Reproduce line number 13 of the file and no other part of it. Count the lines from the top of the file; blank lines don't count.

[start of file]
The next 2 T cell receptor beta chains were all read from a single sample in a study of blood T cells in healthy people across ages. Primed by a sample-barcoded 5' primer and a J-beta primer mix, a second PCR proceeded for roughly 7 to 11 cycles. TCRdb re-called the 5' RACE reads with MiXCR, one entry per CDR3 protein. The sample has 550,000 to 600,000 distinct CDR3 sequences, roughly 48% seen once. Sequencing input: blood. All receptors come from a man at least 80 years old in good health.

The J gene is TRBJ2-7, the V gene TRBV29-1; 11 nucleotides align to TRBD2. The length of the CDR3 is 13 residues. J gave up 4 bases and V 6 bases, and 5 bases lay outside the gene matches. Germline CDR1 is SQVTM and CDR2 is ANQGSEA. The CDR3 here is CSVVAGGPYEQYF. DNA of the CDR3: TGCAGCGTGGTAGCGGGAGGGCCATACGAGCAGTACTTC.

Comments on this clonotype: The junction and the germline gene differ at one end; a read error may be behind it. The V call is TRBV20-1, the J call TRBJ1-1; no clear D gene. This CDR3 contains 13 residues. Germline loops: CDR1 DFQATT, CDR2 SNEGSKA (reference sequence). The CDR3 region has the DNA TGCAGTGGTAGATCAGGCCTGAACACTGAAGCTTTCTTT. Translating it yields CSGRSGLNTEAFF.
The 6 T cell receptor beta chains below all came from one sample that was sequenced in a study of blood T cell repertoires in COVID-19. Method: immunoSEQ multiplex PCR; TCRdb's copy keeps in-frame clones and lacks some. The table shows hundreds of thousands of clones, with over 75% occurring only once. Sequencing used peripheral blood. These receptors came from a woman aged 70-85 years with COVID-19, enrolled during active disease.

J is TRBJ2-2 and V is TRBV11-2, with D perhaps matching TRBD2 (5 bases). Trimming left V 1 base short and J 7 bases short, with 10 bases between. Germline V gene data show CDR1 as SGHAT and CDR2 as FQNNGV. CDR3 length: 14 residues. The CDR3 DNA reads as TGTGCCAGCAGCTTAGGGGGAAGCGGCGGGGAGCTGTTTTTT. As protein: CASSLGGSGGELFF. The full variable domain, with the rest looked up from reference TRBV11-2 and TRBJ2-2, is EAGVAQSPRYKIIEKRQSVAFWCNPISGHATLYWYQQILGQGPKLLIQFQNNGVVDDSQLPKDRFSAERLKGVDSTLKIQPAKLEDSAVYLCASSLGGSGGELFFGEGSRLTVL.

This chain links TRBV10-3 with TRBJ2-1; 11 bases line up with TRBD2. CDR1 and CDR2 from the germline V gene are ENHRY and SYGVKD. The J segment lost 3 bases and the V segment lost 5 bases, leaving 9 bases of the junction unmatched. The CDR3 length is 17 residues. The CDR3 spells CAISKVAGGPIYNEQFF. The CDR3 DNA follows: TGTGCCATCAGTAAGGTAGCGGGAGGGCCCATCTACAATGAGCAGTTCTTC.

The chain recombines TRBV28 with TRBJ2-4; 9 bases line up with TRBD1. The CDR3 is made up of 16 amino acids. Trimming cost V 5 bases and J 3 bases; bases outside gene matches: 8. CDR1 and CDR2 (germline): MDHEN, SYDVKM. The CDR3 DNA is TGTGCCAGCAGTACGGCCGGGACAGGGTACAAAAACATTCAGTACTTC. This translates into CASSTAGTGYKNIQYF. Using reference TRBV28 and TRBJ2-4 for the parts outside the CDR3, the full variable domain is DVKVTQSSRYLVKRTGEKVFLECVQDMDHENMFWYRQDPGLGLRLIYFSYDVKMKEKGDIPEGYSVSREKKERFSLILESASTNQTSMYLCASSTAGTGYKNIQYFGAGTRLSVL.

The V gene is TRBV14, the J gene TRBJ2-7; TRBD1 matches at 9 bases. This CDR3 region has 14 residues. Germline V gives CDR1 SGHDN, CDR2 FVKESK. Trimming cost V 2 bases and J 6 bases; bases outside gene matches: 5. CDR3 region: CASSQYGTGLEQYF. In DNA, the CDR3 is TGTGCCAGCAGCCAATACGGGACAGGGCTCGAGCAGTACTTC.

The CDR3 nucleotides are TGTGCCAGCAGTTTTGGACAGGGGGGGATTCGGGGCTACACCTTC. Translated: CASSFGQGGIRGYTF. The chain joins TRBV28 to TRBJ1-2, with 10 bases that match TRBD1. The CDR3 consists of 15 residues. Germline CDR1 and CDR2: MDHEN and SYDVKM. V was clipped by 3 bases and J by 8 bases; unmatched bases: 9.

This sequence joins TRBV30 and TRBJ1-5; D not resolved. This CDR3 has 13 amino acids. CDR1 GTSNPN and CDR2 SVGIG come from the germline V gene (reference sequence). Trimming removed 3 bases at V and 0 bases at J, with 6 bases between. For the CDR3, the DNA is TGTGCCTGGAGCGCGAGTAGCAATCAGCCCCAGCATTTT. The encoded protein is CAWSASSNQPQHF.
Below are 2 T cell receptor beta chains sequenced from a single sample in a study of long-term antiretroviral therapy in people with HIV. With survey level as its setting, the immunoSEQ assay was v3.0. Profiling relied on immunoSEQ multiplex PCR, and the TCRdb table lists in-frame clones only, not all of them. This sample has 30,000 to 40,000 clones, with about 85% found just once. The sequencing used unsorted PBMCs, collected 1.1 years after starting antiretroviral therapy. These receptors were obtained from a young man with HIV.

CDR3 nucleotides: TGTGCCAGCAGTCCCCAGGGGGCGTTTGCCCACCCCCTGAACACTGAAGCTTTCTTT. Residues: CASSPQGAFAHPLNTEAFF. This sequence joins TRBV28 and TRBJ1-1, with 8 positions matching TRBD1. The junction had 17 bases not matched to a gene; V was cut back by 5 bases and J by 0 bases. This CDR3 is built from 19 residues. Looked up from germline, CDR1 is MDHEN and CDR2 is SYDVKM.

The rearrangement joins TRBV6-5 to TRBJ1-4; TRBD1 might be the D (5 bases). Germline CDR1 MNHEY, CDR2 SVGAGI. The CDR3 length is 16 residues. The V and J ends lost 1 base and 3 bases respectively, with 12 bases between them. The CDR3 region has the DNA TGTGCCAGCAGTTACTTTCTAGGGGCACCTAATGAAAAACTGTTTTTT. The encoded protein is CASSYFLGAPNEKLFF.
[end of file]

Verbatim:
The rearrangement joins TRBV6-5 to TRBJ1-4; TRBD1 might be the D (5 bases). Germline CDR1 MNHEY, CDR2 SVGAGI. The CDR3 length is 16 residues. The V and J ends lost 1 base and 3 bases respectively, with 12 bases between them. The CDR3 region has the DNA TGTGCCAGCAGTTACTTTCTAGGGGCACCTAATGAAAAACTGTTTTTT. The encoded protein is CASSYFLGAPNEKLFF.